Patti Domm is CNBC executive news editor, responsible for news coverage of the markets and economy. Prior to joining CNBC in 1999 as senior news editor, Domm was the equities editor for the Americas at Reuters. She was also Wall Street editor at Reuters, reporting on mergers, acquisitions and the Street. She also edited three CNBC books on personal investing. Domm serves on the board of the Financial Womens Association of New York.
March chain store sales reports are likely to be a pleasant surprise for markets, and they should also show that the American consumer has become a little more willing to spend.
Comments from the current and former Fed chairmen may spice up an otherwise quiet day for economic news on Wednesday. Debt will also in focus as the Treasury gears up for the sale of 10-year notes.
The 10-year Treasury yield has eclipsed the psychologically important 4 percent level, and so far the stock market is not freaking out.
Now that the March jobs report is out of the way, investors will be looking for the next points of focus and a big one will be the consumer—and the Fed.
Bonds, futures and foreign-exchange markets will all be open for abbreviated sessions on Friday, so investors will still be able to trade on the report when it's released at 8:30 am ET.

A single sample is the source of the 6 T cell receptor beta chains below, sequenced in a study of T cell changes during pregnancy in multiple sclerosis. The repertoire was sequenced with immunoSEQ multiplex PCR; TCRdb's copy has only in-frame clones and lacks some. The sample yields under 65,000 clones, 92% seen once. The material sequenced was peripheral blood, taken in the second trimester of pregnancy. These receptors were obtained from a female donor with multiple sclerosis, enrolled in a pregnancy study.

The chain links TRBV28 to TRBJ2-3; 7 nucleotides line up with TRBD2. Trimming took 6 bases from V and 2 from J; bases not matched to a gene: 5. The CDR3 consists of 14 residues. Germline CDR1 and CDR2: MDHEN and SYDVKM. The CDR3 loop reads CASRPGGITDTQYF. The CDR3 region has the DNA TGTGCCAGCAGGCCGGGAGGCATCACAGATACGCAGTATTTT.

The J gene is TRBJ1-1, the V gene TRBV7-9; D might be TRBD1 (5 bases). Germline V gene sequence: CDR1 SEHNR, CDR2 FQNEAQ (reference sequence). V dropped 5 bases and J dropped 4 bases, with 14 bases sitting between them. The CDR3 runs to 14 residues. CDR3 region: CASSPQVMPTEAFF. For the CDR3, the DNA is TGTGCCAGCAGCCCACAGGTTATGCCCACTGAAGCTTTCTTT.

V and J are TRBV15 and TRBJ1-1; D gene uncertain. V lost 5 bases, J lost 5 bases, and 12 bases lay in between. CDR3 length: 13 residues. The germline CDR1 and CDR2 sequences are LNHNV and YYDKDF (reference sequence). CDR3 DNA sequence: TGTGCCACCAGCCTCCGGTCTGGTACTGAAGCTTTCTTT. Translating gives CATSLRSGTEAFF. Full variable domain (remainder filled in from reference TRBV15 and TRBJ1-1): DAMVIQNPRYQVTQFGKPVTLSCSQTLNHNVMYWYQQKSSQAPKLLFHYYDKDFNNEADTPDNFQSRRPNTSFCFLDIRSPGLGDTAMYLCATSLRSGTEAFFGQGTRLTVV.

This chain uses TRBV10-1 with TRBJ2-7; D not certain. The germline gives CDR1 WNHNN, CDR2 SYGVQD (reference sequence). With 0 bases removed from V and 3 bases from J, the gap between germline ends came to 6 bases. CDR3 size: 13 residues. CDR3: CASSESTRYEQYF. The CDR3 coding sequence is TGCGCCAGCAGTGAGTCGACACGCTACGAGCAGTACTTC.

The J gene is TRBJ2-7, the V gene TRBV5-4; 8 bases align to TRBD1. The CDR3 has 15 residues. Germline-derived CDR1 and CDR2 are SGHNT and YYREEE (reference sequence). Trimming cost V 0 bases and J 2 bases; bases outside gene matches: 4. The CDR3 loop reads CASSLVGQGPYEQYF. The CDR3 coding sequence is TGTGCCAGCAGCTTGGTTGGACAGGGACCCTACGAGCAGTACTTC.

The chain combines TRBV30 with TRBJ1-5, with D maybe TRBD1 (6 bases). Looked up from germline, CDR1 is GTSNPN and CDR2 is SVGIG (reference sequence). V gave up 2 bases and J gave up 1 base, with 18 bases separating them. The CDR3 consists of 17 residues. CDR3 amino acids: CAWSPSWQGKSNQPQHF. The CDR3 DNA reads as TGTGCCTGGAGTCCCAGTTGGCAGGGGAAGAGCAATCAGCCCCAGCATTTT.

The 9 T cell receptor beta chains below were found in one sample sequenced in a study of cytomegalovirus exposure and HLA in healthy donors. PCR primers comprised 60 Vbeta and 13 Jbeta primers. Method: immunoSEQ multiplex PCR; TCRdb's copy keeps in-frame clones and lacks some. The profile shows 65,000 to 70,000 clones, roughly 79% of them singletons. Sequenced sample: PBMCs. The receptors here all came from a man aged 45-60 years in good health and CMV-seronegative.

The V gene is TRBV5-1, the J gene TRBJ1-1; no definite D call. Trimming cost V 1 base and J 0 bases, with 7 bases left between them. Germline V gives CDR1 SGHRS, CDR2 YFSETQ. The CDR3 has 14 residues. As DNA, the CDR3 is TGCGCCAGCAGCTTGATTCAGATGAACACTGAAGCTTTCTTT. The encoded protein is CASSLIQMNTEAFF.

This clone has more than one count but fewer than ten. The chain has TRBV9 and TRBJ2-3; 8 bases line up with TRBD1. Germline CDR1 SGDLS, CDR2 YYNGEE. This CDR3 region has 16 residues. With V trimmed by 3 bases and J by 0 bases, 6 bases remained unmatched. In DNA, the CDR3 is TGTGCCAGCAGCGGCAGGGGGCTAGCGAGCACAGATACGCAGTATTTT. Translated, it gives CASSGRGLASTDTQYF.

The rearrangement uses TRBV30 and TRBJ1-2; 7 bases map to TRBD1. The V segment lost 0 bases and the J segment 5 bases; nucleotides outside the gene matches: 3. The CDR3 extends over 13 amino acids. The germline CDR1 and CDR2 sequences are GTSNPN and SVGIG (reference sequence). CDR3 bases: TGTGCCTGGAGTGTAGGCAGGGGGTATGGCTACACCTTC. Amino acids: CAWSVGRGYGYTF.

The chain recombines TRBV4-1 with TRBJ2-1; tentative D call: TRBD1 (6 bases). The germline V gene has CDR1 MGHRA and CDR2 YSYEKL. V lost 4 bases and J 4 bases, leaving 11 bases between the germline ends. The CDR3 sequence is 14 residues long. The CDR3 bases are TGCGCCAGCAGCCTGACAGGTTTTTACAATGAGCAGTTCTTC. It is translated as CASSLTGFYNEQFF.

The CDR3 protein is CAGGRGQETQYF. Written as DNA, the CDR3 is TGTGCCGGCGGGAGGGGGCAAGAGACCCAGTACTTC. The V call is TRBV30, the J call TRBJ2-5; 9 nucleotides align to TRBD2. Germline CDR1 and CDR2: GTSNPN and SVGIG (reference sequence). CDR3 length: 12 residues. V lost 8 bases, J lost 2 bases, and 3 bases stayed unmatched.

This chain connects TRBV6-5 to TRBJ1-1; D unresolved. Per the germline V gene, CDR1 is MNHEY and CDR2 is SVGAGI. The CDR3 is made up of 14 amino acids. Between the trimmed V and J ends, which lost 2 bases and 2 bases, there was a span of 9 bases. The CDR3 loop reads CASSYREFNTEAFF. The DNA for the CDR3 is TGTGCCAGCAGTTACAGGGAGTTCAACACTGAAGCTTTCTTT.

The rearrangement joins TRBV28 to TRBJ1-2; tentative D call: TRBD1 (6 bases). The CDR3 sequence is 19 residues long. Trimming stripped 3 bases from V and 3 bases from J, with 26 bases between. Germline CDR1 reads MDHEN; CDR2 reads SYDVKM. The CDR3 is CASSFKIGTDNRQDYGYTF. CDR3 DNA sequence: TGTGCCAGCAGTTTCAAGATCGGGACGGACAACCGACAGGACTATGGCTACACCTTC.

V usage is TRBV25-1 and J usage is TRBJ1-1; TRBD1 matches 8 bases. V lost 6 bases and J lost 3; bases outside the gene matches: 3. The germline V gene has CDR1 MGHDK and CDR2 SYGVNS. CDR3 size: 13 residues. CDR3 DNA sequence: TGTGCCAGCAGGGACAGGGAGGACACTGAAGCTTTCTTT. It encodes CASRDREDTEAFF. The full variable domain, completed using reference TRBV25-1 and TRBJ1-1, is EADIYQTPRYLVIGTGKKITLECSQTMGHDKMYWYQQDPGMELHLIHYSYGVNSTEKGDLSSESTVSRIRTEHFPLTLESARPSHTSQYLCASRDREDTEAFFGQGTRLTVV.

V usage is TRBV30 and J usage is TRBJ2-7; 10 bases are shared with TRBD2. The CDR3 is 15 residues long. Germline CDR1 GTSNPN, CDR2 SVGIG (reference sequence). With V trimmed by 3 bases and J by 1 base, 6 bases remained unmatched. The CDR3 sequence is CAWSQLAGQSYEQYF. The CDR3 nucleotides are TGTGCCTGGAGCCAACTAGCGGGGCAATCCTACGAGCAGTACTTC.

March car sales could provide a pleasant surprise Thursday for a market that's all geared up about Friday's jobs report.
The ADP number, expected to show an increase of 40,000 jobs, is viewed as an early read on the government's monthly employment report, but it does not always correlate. This month, however, the government number will include thousands of temporary census workers that would not be included in the ADP report.
Home price data and consumer confidence are two pieces of the economic puzzle expected Tuesday morning, as investors keep a wary eye on rising rates.
Companies are increasingly sharing their record cash hoard with investors, and that trend should accelerate with a new wave of increased dividends and buybacks this quarter, according to a report from an investment bank.
As the Fed meets and earnings news rains down, the big question in the week ahead is whether the S&P 500 can manage a break out.
March's disappointing durable goods report dimmed the prospect for a big second quarter bounce.
The S&P 500 is bucking against its all-time high, and JP Morgan technical analysts expect the rally to continue in the weeks ahead.
Names on the move ahead of the open.
Patti Domm is CNBC Executive Editor, News, responsible for news coverage of the markets and economy.
A CNBC reporter since 1990, Bob Pisani covers Wall Street from the floor of the New York Stock Exchange.
Senior Producer at CNBC's Breaking News Desk.
Dominic Chu is a markets reporter for CNBC.